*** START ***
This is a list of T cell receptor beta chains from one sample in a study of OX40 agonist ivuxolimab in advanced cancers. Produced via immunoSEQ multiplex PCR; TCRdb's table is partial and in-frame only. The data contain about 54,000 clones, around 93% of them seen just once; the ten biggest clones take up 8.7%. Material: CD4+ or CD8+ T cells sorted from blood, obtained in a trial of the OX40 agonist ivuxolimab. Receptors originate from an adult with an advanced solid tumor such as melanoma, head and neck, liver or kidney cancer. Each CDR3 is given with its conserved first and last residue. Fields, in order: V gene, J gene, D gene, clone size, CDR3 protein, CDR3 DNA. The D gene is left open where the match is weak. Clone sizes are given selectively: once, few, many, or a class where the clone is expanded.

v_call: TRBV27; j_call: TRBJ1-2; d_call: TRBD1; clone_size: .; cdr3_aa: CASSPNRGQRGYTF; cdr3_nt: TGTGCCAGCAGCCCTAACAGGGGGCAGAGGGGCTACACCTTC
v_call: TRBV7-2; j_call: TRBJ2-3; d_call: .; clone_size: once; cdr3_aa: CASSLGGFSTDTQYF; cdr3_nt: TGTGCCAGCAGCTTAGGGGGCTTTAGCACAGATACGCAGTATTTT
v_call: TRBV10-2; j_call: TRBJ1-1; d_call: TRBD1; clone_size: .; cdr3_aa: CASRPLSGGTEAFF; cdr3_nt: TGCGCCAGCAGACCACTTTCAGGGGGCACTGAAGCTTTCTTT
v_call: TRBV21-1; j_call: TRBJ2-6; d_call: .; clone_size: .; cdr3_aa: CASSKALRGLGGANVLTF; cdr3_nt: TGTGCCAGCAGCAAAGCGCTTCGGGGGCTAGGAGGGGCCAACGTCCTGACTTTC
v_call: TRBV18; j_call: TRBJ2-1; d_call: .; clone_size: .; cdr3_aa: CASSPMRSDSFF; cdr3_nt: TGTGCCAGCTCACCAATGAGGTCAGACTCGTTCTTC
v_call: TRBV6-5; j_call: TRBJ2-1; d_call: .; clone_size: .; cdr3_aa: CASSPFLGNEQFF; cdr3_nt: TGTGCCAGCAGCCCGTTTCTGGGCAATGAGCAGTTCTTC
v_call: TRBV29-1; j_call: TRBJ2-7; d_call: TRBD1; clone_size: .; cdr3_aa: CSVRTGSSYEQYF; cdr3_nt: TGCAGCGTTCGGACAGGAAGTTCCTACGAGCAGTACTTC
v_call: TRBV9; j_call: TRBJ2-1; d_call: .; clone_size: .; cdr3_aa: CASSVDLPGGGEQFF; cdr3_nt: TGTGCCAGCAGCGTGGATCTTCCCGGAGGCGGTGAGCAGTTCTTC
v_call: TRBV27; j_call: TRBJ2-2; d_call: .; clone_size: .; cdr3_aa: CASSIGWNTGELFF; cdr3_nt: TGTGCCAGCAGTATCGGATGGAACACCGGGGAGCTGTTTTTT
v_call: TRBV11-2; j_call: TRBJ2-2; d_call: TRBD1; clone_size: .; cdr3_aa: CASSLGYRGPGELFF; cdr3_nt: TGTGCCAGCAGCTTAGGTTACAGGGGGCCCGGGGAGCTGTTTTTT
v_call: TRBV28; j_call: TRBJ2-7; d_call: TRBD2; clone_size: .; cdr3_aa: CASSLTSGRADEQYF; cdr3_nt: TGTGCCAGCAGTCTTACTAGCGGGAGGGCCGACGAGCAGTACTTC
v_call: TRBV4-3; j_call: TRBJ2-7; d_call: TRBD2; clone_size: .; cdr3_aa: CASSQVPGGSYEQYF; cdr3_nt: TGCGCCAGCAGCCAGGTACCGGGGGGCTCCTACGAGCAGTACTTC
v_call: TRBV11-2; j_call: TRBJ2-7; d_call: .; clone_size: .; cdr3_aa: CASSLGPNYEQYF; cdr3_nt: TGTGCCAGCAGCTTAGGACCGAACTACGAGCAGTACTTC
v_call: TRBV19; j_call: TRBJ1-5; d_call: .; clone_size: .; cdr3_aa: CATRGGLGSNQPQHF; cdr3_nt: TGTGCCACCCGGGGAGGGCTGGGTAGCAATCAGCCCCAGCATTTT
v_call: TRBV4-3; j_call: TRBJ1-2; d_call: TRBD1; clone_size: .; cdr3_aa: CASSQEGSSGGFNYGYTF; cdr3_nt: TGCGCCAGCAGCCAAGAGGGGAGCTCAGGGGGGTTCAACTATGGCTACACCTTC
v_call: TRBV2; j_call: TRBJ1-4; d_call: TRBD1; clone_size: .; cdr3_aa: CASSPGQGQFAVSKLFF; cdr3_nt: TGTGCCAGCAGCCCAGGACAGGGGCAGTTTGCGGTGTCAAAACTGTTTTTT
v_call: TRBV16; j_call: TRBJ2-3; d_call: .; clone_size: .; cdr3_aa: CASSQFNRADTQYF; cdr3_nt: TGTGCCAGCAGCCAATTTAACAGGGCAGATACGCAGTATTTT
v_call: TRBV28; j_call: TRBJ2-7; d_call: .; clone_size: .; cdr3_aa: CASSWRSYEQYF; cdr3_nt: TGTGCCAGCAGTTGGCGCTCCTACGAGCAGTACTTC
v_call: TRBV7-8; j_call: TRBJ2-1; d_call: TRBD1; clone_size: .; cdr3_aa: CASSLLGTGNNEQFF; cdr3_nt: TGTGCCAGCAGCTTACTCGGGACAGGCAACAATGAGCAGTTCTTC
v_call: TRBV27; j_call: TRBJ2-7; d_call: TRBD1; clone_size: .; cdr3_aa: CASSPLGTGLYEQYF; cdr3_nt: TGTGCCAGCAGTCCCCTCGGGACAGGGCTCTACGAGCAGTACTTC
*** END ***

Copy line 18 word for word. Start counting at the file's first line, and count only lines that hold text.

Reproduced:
v_call: TRBV16; j_call: TRBJ2-3; d_call: .; clone_size: .; cdr3_aa: CASSQFNRADTQYF; cdr3_nt: TGTGCCAGCAGCCAATTTAACAGGGCAGATACGCAGTATTTT